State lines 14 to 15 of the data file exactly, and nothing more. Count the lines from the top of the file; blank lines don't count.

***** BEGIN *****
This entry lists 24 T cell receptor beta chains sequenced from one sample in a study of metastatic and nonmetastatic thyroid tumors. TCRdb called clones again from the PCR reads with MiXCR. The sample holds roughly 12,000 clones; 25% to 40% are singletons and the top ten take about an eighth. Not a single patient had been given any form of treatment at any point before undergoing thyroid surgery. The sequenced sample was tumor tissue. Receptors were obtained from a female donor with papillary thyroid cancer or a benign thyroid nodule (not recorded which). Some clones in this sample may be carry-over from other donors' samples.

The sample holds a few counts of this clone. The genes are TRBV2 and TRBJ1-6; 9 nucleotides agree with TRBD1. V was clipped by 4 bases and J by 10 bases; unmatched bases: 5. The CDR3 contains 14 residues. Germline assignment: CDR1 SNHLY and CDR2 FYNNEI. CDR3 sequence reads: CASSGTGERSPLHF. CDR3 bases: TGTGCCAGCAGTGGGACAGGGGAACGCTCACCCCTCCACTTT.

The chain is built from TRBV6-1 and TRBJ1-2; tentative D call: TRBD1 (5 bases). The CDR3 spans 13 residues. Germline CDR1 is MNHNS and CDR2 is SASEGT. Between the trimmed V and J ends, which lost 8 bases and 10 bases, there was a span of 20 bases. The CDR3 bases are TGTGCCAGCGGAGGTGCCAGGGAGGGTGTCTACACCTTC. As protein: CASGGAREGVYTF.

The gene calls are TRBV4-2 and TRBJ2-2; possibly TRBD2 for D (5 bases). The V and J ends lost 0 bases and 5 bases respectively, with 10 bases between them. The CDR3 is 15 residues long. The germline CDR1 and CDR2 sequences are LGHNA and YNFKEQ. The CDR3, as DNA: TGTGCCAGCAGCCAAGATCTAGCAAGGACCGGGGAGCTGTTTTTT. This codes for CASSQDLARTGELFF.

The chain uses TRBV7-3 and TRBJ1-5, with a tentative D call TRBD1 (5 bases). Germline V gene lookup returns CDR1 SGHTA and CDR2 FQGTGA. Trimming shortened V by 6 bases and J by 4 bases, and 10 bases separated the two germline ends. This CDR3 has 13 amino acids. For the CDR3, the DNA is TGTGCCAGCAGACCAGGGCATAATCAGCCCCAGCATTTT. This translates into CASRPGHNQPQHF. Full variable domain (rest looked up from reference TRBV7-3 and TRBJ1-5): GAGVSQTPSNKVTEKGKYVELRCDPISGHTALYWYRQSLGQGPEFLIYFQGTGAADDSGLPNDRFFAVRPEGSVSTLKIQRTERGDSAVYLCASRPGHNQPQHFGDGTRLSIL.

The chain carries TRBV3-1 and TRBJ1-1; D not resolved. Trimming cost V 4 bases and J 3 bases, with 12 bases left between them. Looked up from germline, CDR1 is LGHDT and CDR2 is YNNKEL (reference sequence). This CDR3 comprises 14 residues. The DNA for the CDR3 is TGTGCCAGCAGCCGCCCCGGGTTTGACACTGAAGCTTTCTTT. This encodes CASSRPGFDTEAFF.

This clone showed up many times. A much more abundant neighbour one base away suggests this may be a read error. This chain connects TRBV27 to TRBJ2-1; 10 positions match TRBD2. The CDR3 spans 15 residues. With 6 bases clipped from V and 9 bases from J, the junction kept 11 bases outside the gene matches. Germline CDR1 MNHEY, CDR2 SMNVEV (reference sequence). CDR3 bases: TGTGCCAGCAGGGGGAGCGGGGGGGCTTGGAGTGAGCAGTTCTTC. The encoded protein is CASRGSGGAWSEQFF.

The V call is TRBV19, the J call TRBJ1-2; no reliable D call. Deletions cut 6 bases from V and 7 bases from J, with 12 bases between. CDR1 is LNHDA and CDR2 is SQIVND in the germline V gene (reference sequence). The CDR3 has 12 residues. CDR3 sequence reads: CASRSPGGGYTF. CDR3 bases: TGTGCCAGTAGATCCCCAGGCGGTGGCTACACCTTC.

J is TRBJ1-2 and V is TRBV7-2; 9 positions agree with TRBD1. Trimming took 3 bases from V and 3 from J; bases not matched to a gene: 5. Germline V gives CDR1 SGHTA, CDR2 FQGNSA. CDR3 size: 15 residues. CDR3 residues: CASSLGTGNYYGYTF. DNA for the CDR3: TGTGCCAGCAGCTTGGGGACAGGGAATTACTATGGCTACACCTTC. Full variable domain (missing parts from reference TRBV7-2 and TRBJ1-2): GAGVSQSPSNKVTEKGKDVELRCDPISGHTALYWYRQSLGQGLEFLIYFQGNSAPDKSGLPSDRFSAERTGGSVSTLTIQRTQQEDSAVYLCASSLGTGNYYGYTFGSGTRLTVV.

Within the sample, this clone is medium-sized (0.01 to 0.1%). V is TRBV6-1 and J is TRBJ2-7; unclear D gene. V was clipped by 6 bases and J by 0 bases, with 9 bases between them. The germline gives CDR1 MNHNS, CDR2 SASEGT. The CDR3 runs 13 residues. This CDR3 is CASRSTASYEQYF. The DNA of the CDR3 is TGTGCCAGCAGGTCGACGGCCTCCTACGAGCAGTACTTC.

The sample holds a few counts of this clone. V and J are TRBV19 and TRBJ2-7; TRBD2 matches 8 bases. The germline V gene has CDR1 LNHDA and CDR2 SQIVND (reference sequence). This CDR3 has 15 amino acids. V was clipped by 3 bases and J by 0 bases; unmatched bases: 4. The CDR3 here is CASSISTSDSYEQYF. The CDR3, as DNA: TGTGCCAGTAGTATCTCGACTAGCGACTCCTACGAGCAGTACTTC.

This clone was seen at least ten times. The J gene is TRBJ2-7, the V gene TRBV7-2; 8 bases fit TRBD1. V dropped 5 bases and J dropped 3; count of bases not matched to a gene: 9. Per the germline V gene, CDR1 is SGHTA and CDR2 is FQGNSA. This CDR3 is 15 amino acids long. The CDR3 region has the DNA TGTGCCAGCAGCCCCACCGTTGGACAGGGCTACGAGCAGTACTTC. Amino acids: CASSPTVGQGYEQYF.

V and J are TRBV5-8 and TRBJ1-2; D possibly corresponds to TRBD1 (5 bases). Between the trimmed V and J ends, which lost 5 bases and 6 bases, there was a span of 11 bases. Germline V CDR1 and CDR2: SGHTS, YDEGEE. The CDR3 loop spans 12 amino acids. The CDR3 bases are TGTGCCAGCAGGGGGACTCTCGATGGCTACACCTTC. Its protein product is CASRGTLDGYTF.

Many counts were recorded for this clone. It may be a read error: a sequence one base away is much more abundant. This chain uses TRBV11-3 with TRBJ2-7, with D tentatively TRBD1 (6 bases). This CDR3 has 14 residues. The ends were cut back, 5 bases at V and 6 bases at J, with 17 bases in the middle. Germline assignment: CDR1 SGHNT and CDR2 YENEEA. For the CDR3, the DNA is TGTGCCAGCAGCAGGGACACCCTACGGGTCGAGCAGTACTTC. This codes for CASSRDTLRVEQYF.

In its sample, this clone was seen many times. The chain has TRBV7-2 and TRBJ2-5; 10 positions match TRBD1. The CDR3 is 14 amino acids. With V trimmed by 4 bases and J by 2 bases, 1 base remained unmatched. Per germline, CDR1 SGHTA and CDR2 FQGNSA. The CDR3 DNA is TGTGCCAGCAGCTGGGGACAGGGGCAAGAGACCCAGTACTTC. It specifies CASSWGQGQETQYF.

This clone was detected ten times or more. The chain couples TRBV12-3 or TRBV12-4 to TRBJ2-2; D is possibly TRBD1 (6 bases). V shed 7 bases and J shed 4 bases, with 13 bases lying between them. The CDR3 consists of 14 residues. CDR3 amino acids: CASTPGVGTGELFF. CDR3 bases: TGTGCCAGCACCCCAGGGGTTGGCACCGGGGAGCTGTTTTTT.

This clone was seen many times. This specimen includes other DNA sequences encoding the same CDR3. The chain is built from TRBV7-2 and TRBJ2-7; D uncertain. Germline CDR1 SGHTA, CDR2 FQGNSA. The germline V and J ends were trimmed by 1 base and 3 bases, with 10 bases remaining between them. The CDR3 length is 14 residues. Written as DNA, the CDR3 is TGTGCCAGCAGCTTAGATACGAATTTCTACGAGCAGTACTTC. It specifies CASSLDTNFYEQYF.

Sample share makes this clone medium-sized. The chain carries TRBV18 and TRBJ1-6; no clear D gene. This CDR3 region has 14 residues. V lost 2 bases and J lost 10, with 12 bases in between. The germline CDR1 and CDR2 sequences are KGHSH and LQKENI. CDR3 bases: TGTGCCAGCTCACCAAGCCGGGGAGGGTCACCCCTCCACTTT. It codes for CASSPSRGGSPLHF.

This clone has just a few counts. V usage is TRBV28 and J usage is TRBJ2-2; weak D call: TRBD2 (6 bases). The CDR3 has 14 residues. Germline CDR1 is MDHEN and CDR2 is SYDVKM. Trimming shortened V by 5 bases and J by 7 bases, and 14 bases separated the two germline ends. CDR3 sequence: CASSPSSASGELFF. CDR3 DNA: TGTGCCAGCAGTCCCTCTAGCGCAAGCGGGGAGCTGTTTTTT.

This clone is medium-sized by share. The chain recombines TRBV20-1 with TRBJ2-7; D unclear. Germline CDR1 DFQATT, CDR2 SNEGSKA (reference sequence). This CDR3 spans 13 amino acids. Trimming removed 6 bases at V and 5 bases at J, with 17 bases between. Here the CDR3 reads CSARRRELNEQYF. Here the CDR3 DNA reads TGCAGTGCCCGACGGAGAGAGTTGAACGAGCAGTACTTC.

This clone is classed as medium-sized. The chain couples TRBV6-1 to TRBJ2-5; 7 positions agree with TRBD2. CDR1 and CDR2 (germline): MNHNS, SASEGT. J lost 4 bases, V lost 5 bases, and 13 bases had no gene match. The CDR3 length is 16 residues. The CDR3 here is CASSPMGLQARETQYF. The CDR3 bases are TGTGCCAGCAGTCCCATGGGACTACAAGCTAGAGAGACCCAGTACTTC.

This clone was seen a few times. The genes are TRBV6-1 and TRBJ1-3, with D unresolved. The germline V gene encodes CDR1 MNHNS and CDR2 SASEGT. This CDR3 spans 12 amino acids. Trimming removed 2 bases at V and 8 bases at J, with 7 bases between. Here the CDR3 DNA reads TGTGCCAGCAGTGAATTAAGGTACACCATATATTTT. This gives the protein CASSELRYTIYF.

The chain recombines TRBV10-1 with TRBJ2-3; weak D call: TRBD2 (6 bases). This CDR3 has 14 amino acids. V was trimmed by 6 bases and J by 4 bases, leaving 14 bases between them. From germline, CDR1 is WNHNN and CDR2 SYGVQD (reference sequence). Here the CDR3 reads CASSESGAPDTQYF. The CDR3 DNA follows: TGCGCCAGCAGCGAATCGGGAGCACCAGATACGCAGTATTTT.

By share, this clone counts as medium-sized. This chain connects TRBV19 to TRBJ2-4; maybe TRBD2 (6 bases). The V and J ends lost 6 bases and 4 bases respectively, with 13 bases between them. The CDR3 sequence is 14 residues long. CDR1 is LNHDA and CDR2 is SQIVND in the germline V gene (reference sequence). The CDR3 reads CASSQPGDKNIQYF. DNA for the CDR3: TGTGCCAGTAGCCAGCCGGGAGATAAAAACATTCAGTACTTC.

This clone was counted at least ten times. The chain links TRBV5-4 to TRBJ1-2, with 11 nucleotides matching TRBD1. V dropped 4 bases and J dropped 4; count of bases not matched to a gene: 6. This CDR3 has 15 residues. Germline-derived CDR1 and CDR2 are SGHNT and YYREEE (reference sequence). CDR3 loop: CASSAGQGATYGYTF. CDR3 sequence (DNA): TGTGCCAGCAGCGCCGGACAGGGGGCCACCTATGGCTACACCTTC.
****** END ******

Many counts were recorded for this clone. It may be a read error: a sequence one base away is much more abundant. This chain uses TRBV11-3 with TRBJ2-7, with D tentatively TRBD1 (6 bases). This CDR3 has 14 residues. The ends were cut back, 5 bases at V and 6 bases at J, with 17 bases in the middle. Germline assignment: CDR1 SGHNT and CDR2 YENEEA. For the CDR3, the DNA is TGTGCCAGCAGCAGGGACACCCTACGGGTCGAGCAGTACTTC. This codes for CASSRDTLRVEQYF.

In its sample, this clone was seen many times. The chain has TRBV7-2 and TRBJ2-5; 10 positions match TRBD1. The CDR3 is 14 amino acids. With V trimmed by 4 bases and J by 2 bases, 1 base remained unmatched. Per germline, CDR1 SGHTA and CDR2 FQGNSA. The CDR3 DNA is TGTGCCAGCAGCTGGGGACAGGGGCAAGAGACCCAGTACTTC. It specifies CASSWGQGQETQYF.